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Mr. WOODALL. Mr. Chairman, I very much thank my friend from Georgia for yielding. I just want to tell him how proud I am of him for bringing this legislation forward. I know he doesn't need my accolades; but this is the kind of commonsense material that I ran on and that, as a freshman in this body, makes me proud to be able to vote on.
I brought a copy of the legislation with me, Mr. Chairman. I think if you ask folks across the country, they sometimes wonder whether or not we read this legislation.
If folks go to www.thomas.gov, they can actually read the legislation themselves, Mr. Chairman. These things that we're arguing about, they wonder what the truth is. It's only five pages long in its substance.
Let me tell you what it says, Mr. Chairman, if you haven't seen it: The analysis prepared shall describe the potential economic impact of the applicable major bill of resolution on major economic variables, including real GDP, business investment, capital stock, employment, and labor supply.
The analysis shall also talk about revenue increases or decreases that result. The analysis should also specify which models were used, what your sources of data were, and shall provide an explanation as necessary to make the models comprehensible to the public.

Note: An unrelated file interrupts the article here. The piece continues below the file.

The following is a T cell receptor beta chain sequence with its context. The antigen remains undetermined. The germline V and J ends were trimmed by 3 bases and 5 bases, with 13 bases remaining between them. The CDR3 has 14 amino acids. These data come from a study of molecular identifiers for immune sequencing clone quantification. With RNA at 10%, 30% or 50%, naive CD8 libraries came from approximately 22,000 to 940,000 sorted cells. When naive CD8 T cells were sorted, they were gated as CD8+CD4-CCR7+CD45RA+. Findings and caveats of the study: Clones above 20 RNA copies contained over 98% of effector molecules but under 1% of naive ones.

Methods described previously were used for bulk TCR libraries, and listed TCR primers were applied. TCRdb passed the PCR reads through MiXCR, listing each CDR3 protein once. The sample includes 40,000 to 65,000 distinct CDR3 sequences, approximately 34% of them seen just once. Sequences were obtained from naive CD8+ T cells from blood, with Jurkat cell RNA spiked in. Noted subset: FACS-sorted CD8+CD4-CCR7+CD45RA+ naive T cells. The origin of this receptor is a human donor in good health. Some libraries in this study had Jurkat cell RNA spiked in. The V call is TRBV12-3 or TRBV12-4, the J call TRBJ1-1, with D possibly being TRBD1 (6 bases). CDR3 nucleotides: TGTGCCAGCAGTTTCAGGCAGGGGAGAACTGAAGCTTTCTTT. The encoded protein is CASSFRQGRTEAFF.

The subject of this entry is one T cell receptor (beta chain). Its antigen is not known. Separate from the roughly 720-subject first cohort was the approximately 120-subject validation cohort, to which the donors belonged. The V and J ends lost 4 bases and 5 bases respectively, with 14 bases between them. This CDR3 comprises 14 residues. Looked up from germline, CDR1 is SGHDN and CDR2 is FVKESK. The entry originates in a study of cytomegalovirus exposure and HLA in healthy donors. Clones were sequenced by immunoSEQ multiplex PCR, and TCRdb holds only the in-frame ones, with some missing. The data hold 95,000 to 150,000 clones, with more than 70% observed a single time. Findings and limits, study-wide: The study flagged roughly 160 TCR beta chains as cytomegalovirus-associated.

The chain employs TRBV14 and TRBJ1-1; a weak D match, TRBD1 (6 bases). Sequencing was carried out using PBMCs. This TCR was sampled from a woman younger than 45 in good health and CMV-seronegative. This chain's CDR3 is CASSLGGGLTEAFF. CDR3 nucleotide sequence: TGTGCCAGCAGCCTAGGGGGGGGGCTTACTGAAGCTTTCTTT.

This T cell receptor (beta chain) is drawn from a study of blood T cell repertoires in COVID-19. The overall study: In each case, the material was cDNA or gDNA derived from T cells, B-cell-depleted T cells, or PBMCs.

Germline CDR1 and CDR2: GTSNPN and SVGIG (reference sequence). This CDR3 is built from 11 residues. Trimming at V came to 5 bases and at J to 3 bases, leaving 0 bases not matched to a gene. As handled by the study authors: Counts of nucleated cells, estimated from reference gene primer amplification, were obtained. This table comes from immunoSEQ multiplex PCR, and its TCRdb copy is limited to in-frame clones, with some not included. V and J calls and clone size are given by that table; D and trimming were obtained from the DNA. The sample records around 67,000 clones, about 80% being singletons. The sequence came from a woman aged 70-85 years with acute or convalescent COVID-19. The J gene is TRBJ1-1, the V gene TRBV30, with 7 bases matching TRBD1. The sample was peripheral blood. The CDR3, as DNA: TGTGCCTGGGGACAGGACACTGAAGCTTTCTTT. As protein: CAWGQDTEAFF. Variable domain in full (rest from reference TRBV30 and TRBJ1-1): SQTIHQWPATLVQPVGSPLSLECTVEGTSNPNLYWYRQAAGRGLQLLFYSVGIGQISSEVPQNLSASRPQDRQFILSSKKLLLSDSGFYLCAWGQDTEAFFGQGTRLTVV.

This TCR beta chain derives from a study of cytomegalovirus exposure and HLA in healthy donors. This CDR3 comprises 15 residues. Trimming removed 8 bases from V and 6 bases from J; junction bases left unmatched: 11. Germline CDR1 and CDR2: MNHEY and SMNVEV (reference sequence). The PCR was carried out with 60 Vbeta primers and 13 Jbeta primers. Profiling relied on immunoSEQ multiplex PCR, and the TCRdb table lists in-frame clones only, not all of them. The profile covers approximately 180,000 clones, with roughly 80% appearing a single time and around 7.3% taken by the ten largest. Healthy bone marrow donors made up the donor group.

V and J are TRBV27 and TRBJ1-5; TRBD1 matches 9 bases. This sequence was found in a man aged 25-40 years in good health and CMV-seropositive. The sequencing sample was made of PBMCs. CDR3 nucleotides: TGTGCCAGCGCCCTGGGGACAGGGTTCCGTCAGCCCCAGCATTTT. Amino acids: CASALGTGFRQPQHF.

Mr. Chairman, this bill provides one more tool that the American people and this Congress can use to evaluate the very important legislation that is considered here on this floor.
I hope you will ask your constituents, Mr. Chairman, why is it that folks would oppose giving the American people these answers. You heard me read the bill. All this bill does is provide that information.
I will say to the sponsor of this legislation that information has been missing for far, far too long. I plan to lend my strong support to this legislation. I thank the gentleman for the time and for his courage in bringing this bill forward.
Mr. VAN HOLLEN. Mr. Chairman, the gentleman's mistaken. I mean, we do get analyses now with respect to the economic impact. There's a provision in the House rules that I referenced earlier that asked for that, and in fact, Joint Tax has done exactly that. The figures I was reading with respect to the negative impact on growth in the out-years were from a dynamic analysis the Joint Tax Committee has done pursuant to House rules.
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